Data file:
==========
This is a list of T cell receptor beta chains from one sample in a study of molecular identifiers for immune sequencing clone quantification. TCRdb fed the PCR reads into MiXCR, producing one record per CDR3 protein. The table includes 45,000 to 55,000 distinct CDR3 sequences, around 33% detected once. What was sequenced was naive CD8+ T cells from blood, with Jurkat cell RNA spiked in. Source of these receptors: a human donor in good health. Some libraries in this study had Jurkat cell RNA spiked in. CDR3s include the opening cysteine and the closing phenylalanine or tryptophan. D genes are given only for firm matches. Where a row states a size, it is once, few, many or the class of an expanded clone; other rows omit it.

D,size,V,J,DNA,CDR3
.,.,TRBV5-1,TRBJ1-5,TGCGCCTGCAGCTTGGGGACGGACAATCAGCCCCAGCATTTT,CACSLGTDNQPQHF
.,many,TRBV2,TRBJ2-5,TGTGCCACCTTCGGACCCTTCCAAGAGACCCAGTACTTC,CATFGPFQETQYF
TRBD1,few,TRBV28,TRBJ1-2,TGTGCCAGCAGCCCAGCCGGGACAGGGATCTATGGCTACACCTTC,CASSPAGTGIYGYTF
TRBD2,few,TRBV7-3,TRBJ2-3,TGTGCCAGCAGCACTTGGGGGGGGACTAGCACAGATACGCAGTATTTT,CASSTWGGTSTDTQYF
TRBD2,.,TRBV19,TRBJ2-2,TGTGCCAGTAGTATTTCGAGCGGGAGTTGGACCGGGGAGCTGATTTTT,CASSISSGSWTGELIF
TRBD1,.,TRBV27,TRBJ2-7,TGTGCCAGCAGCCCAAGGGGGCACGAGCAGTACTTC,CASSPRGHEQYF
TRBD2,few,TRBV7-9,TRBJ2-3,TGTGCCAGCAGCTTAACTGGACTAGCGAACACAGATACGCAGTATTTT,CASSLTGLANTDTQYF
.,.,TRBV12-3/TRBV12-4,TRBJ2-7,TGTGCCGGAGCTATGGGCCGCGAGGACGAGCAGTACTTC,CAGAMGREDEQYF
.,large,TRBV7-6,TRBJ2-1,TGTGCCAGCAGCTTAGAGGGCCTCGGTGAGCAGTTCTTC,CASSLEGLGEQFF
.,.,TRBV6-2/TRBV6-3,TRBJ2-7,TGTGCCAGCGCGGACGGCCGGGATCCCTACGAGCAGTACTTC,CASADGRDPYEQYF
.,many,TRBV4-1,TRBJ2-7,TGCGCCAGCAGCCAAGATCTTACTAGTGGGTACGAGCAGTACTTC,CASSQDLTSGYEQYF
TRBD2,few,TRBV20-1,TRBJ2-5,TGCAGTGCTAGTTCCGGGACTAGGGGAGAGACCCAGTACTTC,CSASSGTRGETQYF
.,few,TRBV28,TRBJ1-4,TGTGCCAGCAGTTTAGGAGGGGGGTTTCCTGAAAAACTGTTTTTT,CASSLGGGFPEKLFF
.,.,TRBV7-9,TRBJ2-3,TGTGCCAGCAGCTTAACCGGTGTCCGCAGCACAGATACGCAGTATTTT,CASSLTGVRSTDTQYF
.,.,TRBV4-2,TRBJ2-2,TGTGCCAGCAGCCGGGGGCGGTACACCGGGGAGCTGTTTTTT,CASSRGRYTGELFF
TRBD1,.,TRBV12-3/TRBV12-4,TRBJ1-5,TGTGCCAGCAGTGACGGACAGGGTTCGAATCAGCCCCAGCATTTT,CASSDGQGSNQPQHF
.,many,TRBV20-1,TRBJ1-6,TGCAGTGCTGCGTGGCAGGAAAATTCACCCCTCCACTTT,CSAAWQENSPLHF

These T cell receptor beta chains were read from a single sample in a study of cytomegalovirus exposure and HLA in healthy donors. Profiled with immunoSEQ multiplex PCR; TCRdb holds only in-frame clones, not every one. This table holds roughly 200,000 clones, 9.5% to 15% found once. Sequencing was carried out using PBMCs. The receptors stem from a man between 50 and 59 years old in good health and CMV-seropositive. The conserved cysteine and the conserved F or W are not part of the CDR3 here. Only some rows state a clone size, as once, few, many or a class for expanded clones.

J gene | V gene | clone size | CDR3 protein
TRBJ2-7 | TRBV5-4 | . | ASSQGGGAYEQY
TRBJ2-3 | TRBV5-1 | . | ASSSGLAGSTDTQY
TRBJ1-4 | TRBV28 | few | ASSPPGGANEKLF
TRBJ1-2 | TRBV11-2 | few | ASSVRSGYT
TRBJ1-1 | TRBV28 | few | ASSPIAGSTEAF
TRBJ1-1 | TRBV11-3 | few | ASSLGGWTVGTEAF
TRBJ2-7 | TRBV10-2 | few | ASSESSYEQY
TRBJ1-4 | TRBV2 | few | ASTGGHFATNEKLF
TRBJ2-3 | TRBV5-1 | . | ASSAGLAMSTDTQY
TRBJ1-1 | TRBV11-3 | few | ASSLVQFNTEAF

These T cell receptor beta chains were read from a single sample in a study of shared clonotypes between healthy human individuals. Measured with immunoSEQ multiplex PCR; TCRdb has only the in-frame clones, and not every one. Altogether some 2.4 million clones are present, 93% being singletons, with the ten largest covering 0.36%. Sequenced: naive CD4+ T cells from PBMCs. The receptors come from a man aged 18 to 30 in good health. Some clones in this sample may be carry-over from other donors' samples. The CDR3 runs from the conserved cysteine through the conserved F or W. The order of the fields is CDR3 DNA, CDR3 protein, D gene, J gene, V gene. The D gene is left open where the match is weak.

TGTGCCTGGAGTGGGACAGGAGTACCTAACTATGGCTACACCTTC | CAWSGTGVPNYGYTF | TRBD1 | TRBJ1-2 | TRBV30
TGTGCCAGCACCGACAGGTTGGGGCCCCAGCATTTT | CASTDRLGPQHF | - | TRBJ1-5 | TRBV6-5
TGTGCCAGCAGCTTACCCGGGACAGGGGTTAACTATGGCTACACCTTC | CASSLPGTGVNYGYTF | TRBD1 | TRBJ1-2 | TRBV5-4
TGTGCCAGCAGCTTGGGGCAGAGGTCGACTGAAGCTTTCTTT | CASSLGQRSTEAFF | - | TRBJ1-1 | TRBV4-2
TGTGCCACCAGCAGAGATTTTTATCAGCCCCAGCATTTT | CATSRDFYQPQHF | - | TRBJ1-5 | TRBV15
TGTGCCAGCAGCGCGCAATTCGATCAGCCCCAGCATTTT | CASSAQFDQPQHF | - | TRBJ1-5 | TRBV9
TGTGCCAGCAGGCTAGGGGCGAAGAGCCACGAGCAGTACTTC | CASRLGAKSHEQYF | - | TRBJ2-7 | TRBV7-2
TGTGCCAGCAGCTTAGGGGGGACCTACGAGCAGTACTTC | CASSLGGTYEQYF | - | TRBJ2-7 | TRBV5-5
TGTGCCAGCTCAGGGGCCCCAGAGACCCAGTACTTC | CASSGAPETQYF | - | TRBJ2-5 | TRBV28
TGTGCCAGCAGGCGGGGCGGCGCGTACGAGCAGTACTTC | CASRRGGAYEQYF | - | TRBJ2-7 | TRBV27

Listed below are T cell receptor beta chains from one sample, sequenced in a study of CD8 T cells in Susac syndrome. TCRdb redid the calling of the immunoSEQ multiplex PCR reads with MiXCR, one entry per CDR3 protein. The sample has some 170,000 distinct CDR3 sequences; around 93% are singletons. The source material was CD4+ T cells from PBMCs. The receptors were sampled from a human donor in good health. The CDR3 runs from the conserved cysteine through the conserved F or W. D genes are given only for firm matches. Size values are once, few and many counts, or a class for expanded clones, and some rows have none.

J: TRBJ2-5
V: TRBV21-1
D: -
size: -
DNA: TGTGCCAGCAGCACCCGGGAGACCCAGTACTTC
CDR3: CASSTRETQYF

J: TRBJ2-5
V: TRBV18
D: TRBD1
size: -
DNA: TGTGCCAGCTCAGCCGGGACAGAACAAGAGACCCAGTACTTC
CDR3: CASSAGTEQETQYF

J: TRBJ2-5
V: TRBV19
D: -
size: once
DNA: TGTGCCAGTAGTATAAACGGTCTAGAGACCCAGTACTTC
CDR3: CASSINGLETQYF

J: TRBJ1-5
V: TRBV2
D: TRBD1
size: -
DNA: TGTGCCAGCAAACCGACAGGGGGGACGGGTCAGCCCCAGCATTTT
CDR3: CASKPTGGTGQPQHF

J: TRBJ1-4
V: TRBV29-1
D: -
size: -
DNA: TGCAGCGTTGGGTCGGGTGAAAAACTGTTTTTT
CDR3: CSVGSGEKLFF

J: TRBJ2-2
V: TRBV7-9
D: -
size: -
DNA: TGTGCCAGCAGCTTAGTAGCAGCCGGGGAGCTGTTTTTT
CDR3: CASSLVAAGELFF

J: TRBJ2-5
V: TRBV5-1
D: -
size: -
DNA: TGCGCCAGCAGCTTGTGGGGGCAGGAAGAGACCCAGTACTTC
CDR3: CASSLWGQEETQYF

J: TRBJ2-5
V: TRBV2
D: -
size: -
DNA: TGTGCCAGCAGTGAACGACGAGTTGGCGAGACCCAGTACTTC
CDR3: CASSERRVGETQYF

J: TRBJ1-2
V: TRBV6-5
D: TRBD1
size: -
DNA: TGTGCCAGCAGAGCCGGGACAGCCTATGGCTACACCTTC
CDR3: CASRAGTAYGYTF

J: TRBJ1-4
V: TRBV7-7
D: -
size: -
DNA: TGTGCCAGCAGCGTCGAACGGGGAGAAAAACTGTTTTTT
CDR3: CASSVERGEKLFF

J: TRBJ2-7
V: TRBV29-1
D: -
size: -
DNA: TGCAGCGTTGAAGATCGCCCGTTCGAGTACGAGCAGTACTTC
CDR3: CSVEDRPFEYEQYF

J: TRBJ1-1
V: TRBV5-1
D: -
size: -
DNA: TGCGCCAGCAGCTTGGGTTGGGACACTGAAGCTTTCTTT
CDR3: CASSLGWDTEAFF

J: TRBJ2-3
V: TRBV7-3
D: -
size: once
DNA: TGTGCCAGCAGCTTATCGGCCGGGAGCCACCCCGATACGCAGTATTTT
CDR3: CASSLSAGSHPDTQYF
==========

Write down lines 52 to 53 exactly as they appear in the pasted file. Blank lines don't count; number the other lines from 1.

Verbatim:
D: TRBD1
size: -